Wednesday, March 26

FeaturesSpecial Events ArchiveBoston Underground Film Festival 2014

School of the Holy Beast

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40th Anniversary!

1974, Japan, 94 min.
Director Norifumi Suzuki
Screenwriter Masahiro Kakefuda & Norifumi Suzuki
Cast Yumi Takigawa, Fumio Watanabe, Emiko Yamauchi

A young nun seeks to uncover the dark secrets of the Sacred Heart Convent in this nunsploitation classic. School of the Holy Beast is as blasphemous and shocking as it is artistically stunning. 

The film opens as Maya, a young single woman, enjoys one last night of freedom before she runs off to join the Sacred Heart Convent—“where women aren’t women”—to investigate the mysterious death of her mother 18 years ago. What she encounters there is as far from the supposedly celibate and pious life of a nun as you can imagine. The world of the Convent is a strange and debauched place, where half-naked nuns engage in brutal self-flagellation and make love in the rose gardens. Maya journeys deeper into the world of the Convent to solve the mystery of her mother’s murder, learning the dark secrets and hypocrises of the Church and its leaders.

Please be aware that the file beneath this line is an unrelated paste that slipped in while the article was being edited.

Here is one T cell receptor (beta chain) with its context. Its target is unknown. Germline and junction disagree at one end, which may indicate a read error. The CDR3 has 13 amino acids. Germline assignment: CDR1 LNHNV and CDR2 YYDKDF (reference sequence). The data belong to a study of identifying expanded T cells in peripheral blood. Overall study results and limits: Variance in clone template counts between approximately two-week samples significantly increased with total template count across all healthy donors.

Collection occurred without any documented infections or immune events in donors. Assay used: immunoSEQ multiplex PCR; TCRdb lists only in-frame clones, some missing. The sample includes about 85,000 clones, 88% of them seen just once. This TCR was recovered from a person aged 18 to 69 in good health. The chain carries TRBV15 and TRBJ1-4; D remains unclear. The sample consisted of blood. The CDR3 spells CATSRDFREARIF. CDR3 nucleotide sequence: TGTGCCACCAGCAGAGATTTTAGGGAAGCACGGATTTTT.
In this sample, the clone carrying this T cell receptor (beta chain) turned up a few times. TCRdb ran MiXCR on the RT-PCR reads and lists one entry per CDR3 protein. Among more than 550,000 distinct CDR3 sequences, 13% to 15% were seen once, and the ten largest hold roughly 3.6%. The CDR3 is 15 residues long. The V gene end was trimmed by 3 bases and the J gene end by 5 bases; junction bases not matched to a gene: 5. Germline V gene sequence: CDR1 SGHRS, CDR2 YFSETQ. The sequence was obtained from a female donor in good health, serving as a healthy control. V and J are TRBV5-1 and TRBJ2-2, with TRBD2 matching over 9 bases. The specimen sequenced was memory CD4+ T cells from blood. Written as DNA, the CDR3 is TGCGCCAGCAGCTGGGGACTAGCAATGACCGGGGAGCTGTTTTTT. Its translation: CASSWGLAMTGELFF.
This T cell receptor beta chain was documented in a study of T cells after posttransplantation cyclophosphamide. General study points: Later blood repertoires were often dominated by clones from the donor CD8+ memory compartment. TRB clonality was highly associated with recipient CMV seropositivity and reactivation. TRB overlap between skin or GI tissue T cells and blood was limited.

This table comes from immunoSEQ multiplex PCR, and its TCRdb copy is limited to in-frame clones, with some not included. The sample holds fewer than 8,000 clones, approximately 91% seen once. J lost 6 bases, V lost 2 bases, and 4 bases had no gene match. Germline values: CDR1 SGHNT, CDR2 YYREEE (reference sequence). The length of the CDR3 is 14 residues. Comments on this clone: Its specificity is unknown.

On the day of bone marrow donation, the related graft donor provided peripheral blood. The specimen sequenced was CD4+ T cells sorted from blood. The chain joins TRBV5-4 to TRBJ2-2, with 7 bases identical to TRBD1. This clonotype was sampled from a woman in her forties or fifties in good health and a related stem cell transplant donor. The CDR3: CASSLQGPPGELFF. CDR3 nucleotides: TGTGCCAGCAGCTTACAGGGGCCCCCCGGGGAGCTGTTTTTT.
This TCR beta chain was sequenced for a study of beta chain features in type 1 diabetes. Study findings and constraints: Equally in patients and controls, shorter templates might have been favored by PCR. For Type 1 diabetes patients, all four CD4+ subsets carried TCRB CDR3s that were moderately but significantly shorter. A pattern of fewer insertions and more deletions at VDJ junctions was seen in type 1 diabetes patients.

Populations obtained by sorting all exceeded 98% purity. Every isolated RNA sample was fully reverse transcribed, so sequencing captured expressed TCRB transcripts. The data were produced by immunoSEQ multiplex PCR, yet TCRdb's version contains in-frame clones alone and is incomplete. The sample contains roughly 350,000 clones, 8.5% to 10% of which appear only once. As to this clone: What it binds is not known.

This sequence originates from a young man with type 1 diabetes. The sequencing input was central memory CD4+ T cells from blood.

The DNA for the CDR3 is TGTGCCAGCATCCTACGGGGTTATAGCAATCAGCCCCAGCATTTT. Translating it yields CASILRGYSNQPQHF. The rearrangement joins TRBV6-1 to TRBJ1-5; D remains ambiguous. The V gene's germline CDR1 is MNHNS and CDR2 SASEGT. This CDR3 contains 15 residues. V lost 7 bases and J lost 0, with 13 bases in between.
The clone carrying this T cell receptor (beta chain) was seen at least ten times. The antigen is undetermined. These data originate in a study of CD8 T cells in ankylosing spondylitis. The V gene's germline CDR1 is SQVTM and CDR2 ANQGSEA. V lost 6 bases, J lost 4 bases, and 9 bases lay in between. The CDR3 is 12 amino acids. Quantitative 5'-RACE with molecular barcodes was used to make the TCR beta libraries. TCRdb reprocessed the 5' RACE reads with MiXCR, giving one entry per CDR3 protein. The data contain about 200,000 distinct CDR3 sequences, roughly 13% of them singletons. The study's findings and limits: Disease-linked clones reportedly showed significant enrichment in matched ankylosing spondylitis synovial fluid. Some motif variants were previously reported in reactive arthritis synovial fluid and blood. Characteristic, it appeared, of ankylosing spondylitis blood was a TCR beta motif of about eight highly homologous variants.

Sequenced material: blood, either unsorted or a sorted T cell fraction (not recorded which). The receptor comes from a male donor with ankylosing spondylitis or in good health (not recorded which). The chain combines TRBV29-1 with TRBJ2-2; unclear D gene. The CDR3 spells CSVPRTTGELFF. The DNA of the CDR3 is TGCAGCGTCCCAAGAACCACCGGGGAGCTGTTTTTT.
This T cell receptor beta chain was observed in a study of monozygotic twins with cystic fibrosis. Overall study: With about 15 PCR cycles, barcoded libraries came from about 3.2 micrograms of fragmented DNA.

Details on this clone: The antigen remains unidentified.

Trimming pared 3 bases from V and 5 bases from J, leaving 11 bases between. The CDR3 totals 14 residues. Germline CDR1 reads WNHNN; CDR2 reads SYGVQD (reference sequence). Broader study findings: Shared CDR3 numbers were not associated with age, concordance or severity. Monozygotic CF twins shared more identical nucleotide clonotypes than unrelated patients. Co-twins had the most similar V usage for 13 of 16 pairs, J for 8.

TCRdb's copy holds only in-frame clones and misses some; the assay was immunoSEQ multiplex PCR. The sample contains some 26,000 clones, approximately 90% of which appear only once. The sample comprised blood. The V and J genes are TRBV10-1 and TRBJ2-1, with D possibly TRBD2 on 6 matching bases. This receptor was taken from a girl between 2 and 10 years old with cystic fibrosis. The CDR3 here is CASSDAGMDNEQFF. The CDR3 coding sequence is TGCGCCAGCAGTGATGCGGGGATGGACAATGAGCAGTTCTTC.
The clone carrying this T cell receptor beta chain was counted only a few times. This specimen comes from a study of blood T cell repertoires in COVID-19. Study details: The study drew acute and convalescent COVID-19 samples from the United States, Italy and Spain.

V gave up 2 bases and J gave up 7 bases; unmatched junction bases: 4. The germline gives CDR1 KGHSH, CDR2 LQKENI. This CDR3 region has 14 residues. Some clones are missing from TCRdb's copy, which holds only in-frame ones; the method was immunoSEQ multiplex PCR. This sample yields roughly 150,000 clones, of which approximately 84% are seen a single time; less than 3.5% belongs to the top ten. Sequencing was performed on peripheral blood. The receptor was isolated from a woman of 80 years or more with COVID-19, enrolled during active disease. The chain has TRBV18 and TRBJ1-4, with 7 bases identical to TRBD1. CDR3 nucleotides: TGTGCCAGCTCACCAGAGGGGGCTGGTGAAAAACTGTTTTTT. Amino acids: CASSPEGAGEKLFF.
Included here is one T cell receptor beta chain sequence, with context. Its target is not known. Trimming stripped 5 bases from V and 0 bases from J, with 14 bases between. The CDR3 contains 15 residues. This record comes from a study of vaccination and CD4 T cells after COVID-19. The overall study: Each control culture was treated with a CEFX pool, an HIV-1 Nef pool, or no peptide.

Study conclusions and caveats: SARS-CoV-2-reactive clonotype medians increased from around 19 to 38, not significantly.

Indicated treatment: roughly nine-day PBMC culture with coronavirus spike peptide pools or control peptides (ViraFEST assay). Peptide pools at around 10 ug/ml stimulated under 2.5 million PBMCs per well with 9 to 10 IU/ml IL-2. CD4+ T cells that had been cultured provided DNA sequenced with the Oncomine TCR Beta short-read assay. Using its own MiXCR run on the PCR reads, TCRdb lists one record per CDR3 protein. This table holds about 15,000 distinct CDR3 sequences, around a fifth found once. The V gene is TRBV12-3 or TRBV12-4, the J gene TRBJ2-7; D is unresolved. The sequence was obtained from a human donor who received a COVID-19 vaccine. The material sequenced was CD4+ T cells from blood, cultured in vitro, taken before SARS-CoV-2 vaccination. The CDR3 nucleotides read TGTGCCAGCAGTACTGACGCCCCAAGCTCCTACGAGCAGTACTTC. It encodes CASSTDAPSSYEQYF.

But provocative subject matter aside, what makes this film so deserving of respect and admiration (and this 40th anniversary screening) are the powerful directorial choices made by Norifumi Suzuki. Soft lighting coupled with bold geometric compositions give the film a strong and unique aesthetic, enhanced with decisive camera movements and a judicious use of slow motion. (One of the film’s most memorable sequences takes place when Maya is whipped with rose thorns in slow-motion, making for one of the most aesthetically perfect scenes of violence I have ever seen.) The look of this film is sometimes reminsicent of the best gialli, but ultimately is wholly unique and absolutely gorgeous.

School of the Holy Beast is a masterpiece of the Pinky Violence genre of Japanese exploitation cinema. These female-centric films of the 1960s and 70s, with provocative titles like Sex & FuryFemale Convict Scorpion, and Terrifying Girls’ High School were conceived by the legendary Toei Company as a fusion of erotic “pink films” and more traditional, violent exploitation fare. As you can imagine, School of the Holy Beast contains its fair share of both eroticism and violence, but it also functions on a deeper level as a critique of the Catholic Church and one of the most stunning aesthetic statements in the entirety of exploitation cinema.

— Bryan McKay

Click a showtime to purchase tickets:

  • Wednesday, March 26 at 9:45 PM

Tickets $10, $8 Brattle Members. Brattle passes not accepted for festival screenings.